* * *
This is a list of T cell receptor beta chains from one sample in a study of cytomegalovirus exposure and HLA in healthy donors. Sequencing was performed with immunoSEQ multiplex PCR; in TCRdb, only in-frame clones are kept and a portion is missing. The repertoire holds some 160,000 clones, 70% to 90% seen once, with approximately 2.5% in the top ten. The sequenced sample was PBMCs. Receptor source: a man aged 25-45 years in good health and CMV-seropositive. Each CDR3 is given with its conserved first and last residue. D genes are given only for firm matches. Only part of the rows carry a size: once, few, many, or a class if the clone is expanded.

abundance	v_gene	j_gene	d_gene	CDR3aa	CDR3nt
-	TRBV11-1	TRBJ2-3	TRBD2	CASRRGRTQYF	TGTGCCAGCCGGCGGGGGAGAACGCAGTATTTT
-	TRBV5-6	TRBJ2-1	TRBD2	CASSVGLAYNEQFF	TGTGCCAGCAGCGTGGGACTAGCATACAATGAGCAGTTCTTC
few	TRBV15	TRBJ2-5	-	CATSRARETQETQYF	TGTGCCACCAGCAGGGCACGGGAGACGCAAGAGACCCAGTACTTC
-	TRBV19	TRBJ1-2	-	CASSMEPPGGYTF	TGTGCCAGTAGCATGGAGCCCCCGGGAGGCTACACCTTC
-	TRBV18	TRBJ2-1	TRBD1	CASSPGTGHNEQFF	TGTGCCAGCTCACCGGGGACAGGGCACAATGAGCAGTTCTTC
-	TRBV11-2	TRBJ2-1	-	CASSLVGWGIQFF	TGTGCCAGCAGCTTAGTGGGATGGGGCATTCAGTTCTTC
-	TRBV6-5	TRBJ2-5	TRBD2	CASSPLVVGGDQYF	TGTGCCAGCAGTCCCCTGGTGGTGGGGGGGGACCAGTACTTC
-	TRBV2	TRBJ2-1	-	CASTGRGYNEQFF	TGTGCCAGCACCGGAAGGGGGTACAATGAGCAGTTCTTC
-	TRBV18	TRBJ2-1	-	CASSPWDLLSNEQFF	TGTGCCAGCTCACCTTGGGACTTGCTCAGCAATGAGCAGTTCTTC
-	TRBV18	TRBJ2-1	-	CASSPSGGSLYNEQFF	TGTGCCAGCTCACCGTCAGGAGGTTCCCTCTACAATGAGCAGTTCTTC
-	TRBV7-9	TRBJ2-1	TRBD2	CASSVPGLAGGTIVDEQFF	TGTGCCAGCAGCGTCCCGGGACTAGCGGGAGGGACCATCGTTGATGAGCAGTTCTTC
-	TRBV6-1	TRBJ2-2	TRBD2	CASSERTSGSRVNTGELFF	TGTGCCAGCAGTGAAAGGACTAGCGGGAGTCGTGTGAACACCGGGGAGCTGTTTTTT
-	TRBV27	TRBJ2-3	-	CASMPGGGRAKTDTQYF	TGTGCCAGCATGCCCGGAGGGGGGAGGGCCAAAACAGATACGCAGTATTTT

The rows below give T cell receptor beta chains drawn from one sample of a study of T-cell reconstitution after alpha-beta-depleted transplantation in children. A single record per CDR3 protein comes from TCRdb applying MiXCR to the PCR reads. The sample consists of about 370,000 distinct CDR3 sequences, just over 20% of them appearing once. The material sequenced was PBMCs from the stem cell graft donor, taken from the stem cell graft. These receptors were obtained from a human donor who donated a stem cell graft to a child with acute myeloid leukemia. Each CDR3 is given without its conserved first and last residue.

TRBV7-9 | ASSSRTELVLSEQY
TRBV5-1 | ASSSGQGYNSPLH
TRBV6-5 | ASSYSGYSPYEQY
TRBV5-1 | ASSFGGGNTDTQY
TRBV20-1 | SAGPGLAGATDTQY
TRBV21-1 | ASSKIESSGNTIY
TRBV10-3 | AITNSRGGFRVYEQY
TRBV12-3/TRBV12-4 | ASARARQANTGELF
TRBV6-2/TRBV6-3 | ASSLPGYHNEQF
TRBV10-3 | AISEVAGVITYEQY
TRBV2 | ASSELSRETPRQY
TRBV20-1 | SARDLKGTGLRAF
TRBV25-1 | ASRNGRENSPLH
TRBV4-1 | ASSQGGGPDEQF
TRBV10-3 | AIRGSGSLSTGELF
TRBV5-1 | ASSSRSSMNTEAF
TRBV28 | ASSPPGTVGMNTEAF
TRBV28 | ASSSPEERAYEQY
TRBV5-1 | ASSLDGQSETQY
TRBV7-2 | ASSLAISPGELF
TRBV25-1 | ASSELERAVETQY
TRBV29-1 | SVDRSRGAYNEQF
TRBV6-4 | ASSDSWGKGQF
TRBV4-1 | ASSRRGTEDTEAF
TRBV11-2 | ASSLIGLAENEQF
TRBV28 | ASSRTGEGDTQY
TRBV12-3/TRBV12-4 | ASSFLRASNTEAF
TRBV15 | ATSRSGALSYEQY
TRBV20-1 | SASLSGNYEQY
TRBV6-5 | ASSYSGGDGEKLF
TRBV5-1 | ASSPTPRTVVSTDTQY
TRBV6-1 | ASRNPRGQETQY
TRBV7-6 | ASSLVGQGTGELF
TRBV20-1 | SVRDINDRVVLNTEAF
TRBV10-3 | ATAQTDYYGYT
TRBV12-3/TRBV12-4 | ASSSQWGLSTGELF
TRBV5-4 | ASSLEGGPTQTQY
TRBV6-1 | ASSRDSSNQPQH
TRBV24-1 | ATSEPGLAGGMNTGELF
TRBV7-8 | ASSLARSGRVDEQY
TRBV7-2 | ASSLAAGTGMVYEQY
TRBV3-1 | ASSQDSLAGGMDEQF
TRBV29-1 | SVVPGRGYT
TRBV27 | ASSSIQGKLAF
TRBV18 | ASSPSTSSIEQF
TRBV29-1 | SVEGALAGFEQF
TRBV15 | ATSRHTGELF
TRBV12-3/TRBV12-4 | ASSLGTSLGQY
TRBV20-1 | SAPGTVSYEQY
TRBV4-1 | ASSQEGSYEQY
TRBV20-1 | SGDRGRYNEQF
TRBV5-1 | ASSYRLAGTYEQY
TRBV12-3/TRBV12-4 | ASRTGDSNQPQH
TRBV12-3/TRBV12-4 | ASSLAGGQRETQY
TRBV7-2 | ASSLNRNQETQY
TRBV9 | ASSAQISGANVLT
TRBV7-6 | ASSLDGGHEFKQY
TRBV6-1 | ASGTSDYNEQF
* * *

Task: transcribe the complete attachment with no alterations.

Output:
This is a list of T cell receptor beta chains from one sample in a study of cytomegalovirus exposure and HLA in healthy donors. Sequencing was performed with immunoSEQ multiplex PCR; in TCRdb, only in-frame clones are kept and a portion is missing. The repertoire holds some 160,000 clones, 70% to 90% seen once, with approximately 2.5% in the top ten. The sequenced sample was PBMCs. Receptor source: a man aged 25-45 years in good health and CMV-seropositive. Each CDR3 is given with its conserved first and last residue. D genes are given only for firm matches. Only part of the rows carry a size: once, few, many, or a class if the clone is expanded.

abundance	v_gene	j_gene	d_gene	CDR3aa	CDR3nt
-	TRBV11-1	TRBJ2-3	TRBD2	CASRRGRTQYF	TGTGCCAGCCGGCGGGGGAGAACGCAGTATTTT
-	TRBV5-6	TRBJ2-1	TRBD2	CASSVGLAYNEQFF	TGTGCCAGCAGCGTGGGACTAGCATACAATGAGCAGTTCTTC
few	TRBV15	TRBJ2-5	-	CATSRARETQETQYF	TGTGCCACCAGCAGGGCACGGGAGACGCAAGAGACCCAGTACTTC
-	TRBV19	TRBJ1-2	-	CASSMEPPGGYTF	TGTGCCAGTAGCATGGAGCCCCCGGGAGGCTACACCTTC
-	TRBV18	TRBJ2-1	TRBD1	CASSPGTGHNEQFF	TGTGCCAGCTCACCGGGGACAGGGCACAATGAGCAGTTCTTC
-	TRBV11-2	TRBJ2-1	-	CASSLVGWGIQFF	TGTGCCAGCAGCTTAGTGGGATGGGGCATTCAGTTCTTC
-	TRBV6-5	TRBJ2-5	TRBD2	CASSPLVVGGDQYF	TGTGCCAGCAGTCCCCTGGTGGTGGGGGGGGACCAGTACTTC
-	TRBV2	TRBJ2-1	-	CASTGRGYNEQFF	TGTGCCAGCACCGGAAGGGGGTACAATGAGCAGTTCTTC
-	TRBV18	TRBJ2-1	-	CASSPWDLLSNEQFF	TGTGCCAGCTCACCTTGGGACTTGCTCAGCAATGAGCAGTTCTTC
-	TRBV18	TRBJ2-1	-	CASSPSGGSLYNEQFF	TGTGCCAGCTCACCGTCAGGAGGTTCCCTCTACAATGAGCAGTTCTTC
-	TRBV7-9	TRBJ2-1	TRBD2	CASSVPGLAGGTIVDEQFF	TGTGCCAGCAGCGTCCCGGGACTAGCGGGAGGGACCATCGTTGATGAGCAGTTCTTC
-	TRBV6-1	TRBJ2-2	TRBD2	CASSERTSGSRVNTGELFF	TGTGCCAGCAGTGAAAGGACTAGCGGGAGTCGTGTGAACACCGGGGAGCTGTTTTTT
-	TRBV27	TRBJ2-3	-	CASMPGGGRAKTDTQYF	TGTGCCAGCATGCCCGGAGGGGGGAGGGCCAAAACAGATACGCAGTATTTT

The rows below give T cell receptor beta chains drawn from one sample of a study of T-cell reconstitution after alpha-beta-depleted transplantation in children. A single record per CDR3 protein comes from TCRdb applying MiXCR to the PCR reads. The sample consists of about 370,000 distinct CDR3 sequences, just over 20% of them appearing once. The material sequenced was PBMCs from the stem cell graft donor, taken from the stem cell graft. These receptors were obtained from a human donor who donated a stem cell graft to a child with acute myeloid leukemia. Each CDR3 is given without its conserved first and last residue.

TRBV7-9 | ASSSRTELVLSEQY
TRBV5-1 | ASSSGQGYNSPLH
TRBV6-5 | ASSYSGYSPYEQY
TRBV5-1 | ASSFGGGNTDTQY
TRBV20-1 | SAGPGLAGATDTQY
TRBV21-1 | ASSKIESSGNTIY
TRBV10-3 | AITNSRGGFRVYEQY
TRBV12-3/TRBV12-4 | ASARARQANTGELF
TRBV6-2/TRBV6-3 | ASSLPGYHNEQF
TRBV10-3 | AISEVAGVITYEQY
TRBV2 | ASSELSRETPRQY
TRBV20-1 | SARDLKGTGLRAF
TRBV25-1 | ASRNGRENSPLH
TRBV4-1 | ASSQGGGPDEQF
TRBV10-3 | AIRGSGSLSTGELF
TRBV5-1 | ASSSRSSMNTEAF
TRBV28 | ASSPPGTVGMNTEAF
TRBV28 | ASSSPEERAYEQY
TRBV5-1 | ASSLDGQSETQY
TRBV7-2 | ASSLAISPGELF
TRBV25-1 | ASSELERAVETQY
TRBV29-1 | SVDRSRGAYNEQF
TRBV6-4 | ASSDSWGKGQF
TRBV4-1 | ASSRRGTEDTEAF
TRBV11-2 | ASSLIGLAENEQF
TRBV28 | ASSRTGEGDTQY
TRBV12-3/TRBV12-4 | ASSFLRASNTEAF
TRBV15 | ATSRSGALSYEQY
TRBV20-1 | SASLSGNYEQY
TRBV6-5 | ASSYSGGDGEKLF
TRBV5-1 | ASSPTPRTVVSTDTQY
TRBV6-1 | ASRNPRGQETQY
TRBV7-6 | ASSLVGQGTGELF
TRBV20-1 | SVRDINDRVVLNTEAF
TRBV10-3 | ATAQTDYYGYT
TRBV12-3/TRBV12-4 | ASSSQWGLSTGELF
TRBV5-4 | ASSLEGGPTQTQY
TRBV6-1 | ASSRDSSNQPQH
TRBV24-1 | ATSEPGLAGGMNTGELF
TRBV7-8 | ASSLARSGRVDEQY
TRBV7-2 | ASSLAAGTGMVYEQY
TRBV3-1 | ASSQDSLAGGMDEQF
TRBV29-1 | SVVPGRGYT
TRBV27 | ASSSIQGKLAF
TRBV18 | ASSPSTSSIEQF
TRBV29-1 | SVEGALAGFEQF
TRBV15 | ATSRHTGELF
TRBV12-3/TRBV12-4 | ASSLGTSLGQY
TRBV20-1 | SAPGTVSYEQY
TRBV4-1 | ASSQEGSYEQY
TRBV20-1 | SGDRGRYNEQF
TRBV5-1 | ASSYRLAGTYEQY
TRBV12-3/TRBV12-4 | ASRTGDSNQPQH
TRBV12-3/TRBV12-4 | ASSLAGGQRETQY
TRBV7-2 | ASSLNRNQETQY
TRBV9 | ASSAQISGANVLT
TRBV7-6 | ASSLDGGHEFKQY
TRBV6-1 | ASGTSDYNEQF